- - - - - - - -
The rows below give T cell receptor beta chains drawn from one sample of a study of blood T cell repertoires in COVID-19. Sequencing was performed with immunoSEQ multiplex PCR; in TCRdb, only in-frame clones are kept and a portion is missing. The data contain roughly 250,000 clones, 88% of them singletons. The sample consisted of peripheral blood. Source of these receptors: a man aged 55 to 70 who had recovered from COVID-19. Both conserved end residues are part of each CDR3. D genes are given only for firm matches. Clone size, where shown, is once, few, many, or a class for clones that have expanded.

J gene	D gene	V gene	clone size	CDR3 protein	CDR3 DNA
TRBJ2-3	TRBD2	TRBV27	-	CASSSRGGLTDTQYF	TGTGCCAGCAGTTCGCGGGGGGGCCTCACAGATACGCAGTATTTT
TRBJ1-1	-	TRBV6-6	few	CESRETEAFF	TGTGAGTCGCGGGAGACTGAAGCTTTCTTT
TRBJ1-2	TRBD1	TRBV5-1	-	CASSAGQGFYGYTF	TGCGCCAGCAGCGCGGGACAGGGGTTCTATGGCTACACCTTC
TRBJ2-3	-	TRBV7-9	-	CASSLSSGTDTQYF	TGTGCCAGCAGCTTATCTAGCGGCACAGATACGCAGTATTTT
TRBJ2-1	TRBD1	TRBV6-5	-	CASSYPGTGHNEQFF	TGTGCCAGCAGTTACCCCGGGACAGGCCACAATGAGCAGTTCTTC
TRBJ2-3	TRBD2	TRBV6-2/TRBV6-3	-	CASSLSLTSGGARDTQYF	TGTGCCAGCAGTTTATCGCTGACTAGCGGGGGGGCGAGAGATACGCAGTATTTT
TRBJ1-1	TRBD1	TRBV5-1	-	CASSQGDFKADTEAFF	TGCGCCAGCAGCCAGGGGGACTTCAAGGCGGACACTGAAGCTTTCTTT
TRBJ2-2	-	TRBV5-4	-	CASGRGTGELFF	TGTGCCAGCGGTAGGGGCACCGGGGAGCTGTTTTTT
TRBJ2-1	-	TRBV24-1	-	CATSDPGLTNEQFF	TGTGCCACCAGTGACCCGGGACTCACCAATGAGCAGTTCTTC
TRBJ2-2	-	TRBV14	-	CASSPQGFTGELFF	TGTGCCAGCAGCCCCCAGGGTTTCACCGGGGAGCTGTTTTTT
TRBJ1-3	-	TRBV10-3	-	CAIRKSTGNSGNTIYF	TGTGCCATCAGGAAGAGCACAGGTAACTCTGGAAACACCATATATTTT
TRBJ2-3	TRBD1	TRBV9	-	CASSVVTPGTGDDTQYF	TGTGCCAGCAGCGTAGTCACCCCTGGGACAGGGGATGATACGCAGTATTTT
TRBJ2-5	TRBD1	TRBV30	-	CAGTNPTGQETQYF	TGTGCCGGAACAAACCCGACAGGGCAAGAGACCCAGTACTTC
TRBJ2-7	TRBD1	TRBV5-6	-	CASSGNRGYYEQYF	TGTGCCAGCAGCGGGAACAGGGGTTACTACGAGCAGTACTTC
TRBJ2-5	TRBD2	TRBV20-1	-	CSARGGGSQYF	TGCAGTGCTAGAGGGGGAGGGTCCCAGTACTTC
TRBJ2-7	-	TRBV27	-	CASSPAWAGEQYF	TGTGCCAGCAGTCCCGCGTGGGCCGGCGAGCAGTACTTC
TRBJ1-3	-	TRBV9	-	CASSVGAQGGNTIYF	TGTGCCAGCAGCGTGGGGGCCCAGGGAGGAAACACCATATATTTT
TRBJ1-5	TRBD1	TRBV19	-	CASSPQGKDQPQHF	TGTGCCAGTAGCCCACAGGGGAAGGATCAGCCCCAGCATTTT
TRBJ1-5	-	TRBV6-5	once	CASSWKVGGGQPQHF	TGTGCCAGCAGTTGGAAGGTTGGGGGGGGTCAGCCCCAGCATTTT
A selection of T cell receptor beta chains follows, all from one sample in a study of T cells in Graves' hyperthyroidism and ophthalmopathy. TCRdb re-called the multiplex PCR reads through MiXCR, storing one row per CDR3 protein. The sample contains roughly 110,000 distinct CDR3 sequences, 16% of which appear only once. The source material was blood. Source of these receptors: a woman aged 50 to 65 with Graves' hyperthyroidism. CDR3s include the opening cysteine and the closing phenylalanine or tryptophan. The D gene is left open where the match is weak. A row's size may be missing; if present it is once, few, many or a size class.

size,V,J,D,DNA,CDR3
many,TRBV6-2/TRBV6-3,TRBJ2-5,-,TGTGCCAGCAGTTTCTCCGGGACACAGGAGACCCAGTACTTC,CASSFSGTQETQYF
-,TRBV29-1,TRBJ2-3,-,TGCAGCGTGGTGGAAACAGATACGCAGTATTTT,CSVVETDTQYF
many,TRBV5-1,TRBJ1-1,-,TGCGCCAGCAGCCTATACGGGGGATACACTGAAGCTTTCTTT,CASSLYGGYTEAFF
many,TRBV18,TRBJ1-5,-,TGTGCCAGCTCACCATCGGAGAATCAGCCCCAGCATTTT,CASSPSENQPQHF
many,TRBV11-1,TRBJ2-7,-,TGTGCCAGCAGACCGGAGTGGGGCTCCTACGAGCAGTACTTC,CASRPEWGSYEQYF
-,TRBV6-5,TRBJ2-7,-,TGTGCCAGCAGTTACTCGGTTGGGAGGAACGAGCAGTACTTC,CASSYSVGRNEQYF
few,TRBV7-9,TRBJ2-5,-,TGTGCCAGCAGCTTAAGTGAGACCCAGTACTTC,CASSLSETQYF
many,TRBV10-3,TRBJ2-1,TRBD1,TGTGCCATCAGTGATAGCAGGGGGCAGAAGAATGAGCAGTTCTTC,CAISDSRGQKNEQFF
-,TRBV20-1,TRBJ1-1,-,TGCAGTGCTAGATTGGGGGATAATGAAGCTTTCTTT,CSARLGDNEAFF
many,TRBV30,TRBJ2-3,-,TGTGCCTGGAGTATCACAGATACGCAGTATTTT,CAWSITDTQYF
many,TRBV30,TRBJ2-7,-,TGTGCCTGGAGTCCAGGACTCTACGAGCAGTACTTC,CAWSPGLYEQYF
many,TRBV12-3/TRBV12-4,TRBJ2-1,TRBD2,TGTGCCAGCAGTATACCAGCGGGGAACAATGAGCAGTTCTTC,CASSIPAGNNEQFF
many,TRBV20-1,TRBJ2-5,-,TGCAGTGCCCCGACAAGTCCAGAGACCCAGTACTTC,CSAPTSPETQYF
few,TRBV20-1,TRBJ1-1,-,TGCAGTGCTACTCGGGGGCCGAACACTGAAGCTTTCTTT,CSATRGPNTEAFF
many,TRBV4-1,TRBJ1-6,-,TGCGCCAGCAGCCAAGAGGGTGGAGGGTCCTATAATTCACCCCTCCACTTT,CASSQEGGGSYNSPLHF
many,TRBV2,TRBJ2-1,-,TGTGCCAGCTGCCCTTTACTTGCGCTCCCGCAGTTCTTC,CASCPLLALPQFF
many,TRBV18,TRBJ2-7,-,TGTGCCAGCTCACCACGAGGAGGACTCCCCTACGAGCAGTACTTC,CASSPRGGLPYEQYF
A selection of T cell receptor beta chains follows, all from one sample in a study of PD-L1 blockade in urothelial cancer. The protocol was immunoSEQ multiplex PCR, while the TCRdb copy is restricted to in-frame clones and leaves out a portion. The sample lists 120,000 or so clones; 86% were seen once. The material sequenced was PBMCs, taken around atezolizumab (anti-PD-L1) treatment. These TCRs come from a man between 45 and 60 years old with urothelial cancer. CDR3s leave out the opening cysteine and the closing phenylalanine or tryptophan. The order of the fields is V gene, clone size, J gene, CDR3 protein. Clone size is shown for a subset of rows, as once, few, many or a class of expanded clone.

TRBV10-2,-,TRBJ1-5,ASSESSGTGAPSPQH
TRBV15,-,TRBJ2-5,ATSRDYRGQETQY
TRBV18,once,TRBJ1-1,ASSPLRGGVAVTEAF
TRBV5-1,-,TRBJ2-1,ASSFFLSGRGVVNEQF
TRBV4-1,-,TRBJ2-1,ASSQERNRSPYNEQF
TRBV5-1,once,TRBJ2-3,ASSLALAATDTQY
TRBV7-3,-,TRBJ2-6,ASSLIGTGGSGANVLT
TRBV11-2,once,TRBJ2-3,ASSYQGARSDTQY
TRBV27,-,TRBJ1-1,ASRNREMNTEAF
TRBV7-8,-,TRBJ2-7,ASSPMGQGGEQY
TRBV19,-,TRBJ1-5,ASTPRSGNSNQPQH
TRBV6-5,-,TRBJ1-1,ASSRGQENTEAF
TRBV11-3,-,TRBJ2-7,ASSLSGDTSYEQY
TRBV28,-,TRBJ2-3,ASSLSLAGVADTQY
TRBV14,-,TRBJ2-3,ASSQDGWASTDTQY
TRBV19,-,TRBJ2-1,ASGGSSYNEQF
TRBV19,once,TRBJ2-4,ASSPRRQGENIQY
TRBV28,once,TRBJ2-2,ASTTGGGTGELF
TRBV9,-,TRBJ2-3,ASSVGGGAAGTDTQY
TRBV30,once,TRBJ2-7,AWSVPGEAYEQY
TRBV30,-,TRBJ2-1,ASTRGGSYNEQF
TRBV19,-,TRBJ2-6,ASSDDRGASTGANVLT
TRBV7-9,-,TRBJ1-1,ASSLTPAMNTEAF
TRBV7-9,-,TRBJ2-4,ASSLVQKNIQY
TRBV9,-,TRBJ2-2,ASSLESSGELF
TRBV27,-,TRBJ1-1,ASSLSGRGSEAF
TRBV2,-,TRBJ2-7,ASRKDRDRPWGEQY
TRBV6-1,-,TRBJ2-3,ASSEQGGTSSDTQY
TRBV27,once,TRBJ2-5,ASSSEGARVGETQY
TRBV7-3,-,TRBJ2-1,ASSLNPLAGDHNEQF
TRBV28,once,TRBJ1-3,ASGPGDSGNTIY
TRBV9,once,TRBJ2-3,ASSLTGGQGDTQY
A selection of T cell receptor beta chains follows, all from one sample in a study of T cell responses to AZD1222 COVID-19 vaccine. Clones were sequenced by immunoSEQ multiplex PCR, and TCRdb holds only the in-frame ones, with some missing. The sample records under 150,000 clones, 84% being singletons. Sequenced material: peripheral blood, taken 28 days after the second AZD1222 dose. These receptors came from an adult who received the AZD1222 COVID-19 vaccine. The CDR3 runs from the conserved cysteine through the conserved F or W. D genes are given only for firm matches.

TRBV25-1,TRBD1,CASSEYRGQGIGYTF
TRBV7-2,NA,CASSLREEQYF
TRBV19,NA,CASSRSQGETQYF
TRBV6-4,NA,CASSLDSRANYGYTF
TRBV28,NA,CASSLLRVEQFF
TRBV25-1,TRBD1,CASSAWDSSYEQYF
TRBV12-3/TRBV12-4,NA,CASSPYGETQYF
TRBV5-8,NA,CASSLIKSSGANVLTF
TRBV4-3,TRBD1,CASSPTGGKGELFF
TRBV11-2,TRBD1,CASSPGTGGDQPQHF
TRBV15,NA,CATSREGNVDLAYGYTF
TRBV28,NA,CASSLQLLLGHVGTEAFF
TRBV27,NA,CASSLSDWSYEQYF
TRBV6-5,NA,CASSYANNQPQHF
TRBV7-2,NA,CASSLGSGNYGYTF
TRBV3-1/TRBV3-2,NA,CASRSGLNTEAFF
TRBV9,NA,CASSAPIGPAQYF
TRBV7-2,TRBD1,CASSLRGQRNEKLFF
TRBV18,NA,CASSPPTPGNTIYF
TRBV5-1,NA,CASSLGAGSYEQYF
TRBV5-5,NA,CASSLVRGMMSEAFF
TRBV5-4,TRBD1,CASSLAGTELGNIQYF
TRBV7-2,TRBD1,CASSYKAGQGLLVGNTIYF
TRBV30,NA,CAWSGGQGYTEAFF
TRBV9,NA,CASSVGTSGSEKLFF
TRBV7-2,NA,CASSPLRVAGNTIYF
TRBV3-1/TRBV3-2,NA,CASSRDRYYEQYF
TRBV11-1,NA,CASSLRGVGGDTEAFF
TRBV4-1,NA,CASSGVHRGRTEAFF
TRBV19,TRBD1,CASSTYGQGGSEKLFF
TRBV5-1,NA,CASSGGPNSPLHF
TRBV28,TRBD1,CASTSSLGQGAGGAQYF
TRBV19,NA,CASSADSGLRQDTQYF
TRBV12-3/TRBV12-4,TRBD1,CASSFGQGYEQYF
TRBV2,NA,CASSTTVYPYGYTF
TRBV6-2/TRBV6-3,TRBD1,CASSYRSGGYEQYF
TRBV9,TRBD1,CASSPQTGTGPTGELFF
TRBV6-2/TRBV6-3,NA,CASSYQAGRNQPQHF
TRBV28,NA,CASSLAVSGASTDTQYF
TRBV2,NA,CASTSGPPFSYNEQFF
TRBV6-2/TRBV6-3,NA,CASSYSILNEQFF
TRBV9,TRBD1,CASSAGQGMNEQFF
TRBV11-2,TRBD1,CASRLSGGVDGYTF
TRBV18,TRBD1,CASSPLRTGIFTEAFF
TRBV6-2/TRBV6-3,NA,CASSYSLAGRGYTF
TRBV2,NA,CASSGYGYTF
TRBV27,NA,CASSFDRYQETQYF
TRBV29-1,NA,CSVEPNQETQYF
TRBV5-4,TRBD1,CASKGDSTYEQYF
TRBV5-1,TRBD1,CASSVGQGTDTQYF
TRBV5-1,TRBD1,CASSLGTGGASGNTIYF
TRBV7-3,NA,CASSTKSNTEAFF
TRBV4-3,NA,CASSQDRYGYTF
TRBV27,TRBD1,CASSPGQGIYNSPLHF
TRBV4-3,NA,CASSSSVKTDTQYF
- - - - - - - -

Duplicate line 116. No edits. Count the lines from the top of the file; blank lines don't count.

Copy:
TRBV9,TRBD1,CASSAGQGMNEQFF